Friday, February 11, 2011

Tech Tip: Online Backup Services

This one is for the techies out there. I wanted to share my experiences with backup, mostly relating to online backup, and get feedback on what you do for backup. You are backing up your data, right?

I have experienced my fair share of data loss over the years... luckily I have learned from these mistakes and never lost anything that could not be replaced. A few years ago, I was using a Windows Small Business Server for my data storage. It was was easy to use and was a great single point for storage. I had the server configured to backup the data to a drive attached to a Linksys NSLU2 (network attached storage). One day, my computer's hard drive crashed and I needed to get my data back. When I went to the Small Business Server, it had also started to fail, and I discovered the backups from this server had not been completing successfully for months, so only some of my data was recoverable. I was not using RAID because I figured I had myself covered with the backup to the NAS. It was this particular incident that started my paranoia. I now use at least 3 methods for backing up my data. My data also includes anything on my wife's laptop, and that is just as important!

The lesson I learned was that backups must be monitored to make sure they are working. Do not get used to them working every day and never assume they are always working. So, what do we do for backup now? I setup Microsoft Windows Home Server as our primary point of storage for all of our data, including our pictures, videos, music and documents. The Home Server will also perform full backups of each of our computers and get any data that we forget to store there in the first place. The Home Server has multiple hard drives with multiple copies of the data (using drive extender technology), and I have also added a separate hard drive outside of the built-in redundancy to keep yet another copy of the data. I then backup the data from this separate hard drive using Carbonite. Carbonite does not support the Home Server drive extender technology, which is the reason for this additional drive.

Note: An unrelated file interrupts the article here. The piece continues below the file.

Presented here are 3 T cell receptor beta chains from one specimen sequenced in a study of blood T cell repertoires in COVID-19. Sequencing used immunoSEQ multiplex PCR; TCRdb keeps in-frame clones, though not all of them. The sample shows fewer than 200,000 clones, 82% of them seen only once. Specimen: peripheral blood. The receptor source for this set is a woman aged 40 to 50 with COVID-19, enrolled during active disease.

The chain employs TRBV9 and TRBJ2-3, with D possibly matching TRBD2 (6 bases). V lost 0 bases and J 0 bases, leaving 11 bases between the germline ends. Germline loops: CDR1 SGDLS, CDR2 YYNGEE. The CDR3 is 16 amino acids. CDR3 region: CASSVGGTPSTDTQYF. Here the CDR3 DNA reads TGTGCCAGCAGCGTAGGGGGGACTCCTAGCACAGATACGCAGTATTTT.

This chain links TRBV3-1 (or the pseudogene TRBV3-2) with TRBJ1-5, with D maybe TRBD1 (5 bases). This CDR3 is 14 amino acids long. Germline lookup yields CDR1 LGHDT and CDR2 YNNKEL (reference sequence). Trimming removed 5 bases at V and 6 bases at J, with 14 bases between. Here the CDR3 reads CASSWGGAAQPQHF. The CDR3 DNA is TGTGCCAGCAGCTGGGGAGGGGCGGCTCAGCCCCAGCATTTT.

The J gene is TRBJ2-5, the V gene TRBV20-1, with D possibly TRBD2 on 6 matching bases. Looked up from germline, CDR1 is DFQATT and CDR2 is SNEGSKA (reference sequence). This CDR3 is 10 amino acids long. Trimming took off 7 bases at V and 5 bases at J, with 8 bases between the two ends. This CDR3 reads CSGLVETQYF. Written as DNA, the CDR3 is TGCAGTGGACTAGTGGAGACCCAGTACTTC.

I have mixed opinions on Carbonite that I wanted to share. I use it primarily because of the price... unlimited storage for a fixed price per year, and I got an even better deal by signing up for 3 years up-front. The service is built for someone who does not know what they need to backup, and I do not really think it is meant for someone like me. By default, media files such as videos, and other system files such as certain types of installation files, are excluded from the backup set with Carbonite by default (some file types can be overridden and manually added back in, but some cannot be backed up at all). Today, I have over 140GB of data backed up by Carbonite. I have a lot more content than this, including TiVo files, other video files, ISO images of software installers, etc, but Carbonite does not handle these well. They implement bandwidth restrictions once you get over 35GB, which I hit a long time ago. They implement even slower throttles when you hit 200GB, so I need to make sure I do not hit that limit or I could risk delays in my backup of my important documents and files.

I have also tried Mozy. Mozy is a great service, too, but it is more expensive than Carbonite and they have storage limits (50GB or 125GB). Mozy allows you to easily select files for your backup set, and even backup locally to removable hard drives. There are no default file exclusions, so everything in the selected folders will be backed up with no worries about files being excluded. The software was easy to install and configure, and easy to tune for someone like me who likes to get under the hood.

I recently learned of a service called CrashPlan which has all of the benefits of Mozy, and the price model of Carbonite, which makes it a very attractive option. I am very likely to consider this service when my Carbonite subscription runs out next year. I will most likely sign up a few months before Carbonite subscription ends, so I can begin to seed the backup and make sure my data is protected there before I lose access to the files protected by Carbonite. My plan would be to continue my practice of using the Home Server for centralized storage, and just pay for a single computer license of CrashPlan to backup the Home Server online.

Have you tried Carbonite, Mozy, CrashPlan or Windows Home Server? Please feel free to comment and let me know your preference.

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